“But publishing a book is always a gamble of sorts, and a traditional publisher has ponied up… From the perspective of many readers, this is a meaningful testimonial.”
Yes, there are people who will only read whatever is on the NYT Bestseller list. Or that were written by certain big names. However, the majority of people I’ve seen commenting on this, or that I’ve spoken too, or that are chatting on Goodreads and various forums, either never pay attention to who published the book or they actively seek out indies. I’ve heard from so many readers that they are sick of the cookie cutter books churned out by the Big 5. I’ve seen numerous complaints about the poor quality editing and story development coming out of the legacy world.
“At present, the author of, say, a self-published thriller available as an e-book for $5 or less does not have to compete with Janet Evanovich, Alafair Burke, David Baldacci and John Sandford on even ground; the big-name authors’ books are typically twice as expensive. There are already more thrillers being cranked out by traditional presses than most people have time to read, and if those titles were all the same price as their self-published brethren, there would be much less incentive to try out the offerings from self-publishers. Self-published authors would feel pressure to reduce their prices even further.”
First she goes on and on about how buyers are more than willing to pay higher prices for legacy e-books, and then turns around and claims that well, self-pubs aren’t really competing with legacy authors because their lower price draws people who won’t pay the higher price. So… are they perfectly happy to pay the higher price for the “meaningful testimonial” of legacy publishing or aren’t they?
“As irksome as it may be for self-published authors to acknowledge, it’s in their best interests that traditional publishers like Hachette be allowed keep the prices of their e-books high. That’s on top of the uncomfortable reality that the emergence of a viable self-publishing community has been — contrary to what many self-published authors assert — a great thing for traditional publishers. It provides a minor-league system where they can track the emergence of popular writers without having to risk any of their own resources in developing new authors’ careers. “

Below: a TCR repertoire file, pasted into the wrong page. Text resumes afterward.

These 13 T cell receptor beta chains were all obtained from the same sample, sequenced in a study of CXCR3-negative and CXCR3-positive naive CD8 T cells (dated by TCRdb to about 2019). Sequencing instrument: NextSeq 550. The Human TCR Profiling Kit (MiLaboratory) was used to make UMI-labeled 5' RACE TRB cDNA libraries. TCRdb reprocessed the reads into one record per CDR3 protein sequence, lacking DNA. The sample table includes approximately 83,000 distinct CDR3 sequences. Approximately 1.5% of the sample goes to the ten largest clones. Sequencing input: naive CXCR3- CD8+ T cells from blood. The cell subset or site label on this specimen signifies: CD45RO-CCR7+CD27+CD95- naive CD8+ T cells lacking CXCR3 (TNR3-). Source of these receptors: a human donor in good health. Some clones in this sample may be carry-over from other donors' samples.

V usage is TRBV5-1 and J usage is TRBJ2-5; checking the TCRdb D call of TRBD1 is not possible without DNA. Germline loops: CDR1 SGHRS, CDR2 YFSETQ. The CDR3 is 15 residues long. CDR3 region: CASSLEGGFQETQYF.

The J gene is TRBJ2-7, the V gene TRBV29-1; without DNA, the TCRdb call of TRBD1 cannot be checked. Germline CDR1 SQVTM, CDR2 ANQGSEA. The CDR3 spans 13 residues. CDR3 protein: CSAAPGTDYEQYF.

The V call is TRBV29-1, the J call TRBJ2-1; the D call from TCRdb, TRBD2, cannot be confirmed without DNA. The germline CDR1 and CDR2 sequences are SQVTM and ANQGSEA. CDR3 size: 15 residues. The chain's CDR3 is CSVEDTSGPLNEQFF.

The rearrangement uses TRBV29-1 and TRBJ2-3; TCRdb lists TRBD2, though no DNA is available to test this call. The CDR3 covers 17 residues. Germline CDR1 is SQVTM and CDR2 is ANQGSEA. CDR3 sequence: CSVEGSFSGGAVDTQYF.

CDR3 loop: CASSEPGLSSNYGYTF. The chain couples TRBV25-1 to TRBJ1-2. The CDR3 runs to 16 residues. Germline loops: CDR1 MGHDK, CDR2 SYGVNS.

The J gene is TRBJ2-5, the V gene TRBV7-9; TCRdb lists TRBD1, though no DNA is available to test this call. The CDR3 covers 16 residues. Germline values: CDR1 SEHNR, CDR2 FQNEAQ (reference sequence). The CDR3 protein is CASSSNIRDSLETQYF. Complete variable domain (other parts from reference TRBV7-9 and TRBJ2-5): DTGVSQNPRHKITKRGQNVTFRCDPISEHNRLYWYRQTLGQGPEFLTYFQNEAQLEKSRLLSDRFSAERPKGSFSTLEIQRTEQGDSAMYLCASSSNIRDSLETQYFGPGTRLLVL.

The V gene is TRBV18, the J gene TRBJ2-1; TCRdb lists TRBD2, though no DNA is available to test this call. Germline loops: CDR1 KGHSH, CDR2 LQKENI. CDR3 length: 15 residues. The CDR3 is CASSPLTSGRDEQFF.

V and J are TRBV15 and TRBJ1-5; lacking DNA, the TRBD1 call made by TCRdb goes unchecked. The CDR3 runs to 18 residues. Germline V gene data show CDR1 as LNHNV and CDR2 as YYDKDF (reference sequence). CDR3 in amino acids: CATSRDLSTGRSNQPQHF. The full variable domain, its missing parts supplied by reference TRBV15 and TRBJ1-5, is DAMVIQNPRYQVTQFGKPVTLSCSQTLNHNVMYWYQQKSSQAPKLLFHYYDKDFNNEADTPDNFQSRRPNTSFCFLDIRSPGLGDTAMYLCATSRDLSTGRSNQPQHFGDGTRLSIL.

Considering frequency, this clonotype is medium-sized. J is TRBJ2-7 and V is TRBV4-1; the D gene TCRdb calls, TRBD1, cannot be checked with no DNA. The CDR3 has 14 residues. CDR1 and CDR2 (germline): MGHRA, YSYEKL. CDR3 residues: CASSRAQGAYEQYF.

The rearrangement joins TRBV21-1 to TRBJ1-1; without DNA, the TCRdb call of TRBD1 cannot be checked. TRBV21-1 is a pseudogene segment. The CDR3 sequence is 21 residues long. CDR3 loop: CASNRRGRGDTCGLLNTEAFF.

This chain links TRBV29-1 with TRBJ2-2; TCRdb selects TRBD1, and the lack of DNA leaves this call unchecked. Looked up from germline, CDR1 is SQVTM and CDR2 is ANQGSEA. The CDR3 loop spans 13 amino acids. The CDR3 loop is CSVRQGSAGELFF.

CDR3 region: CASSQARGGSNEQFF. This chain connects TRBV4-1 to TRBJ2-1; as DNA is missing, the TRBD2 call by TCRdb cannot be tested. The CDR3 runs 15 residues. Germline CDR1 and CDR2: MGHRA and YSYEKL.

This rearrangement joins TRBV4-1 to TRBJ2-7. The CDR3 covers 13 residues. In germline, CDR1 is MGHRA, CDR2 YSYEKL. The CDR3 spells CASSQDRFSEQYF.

Hahahahaha… oh wait, she’s serious. I’m sorry, but why on earth would I work my tail off developing my writing, pay out of my own pocket for editing, design, and formatting, spend an extraordinary amount of time and effort to reach fans, build a platform, and get noticed just so I could turn around and hand it all over to a publisher so they could take most of the money, hand me a pittance and then sit on their rears while they reap the rewards of all of my hard work? I can’t think of a single reason. I had no need of a legacy publishers validation when I started out and I certainly have no need of it now. I find it extremely presumptuous of legacy houses to assume that those of us who indie publish are their personal slush piles and that we will just fall to the ground and kiss their feet if they suddenly decide to notice us. *rolls eyes* Quite frankly, I can’t think of anything a legacy publisher could offer that would tempt me.
And if they are sifting through that trying to find successful indies so that they don’t have to risk any of their own resources, then how is it they have “ponied up?” How does that contribute to, “meaningful testimonial” if they haven’t had to risk anything?
“While there’s not much self-publishers can do to influence the outcome of the Hachette-Amazon dispute…”
Guess what? Indie authors don’t care one way or the other. We have more important things to occupy our time than worrying about some legacy publisher and their dispute with Amazon.
And now I’m off to more interesting pursuits, like finding the statistics on walls that have fallen on people.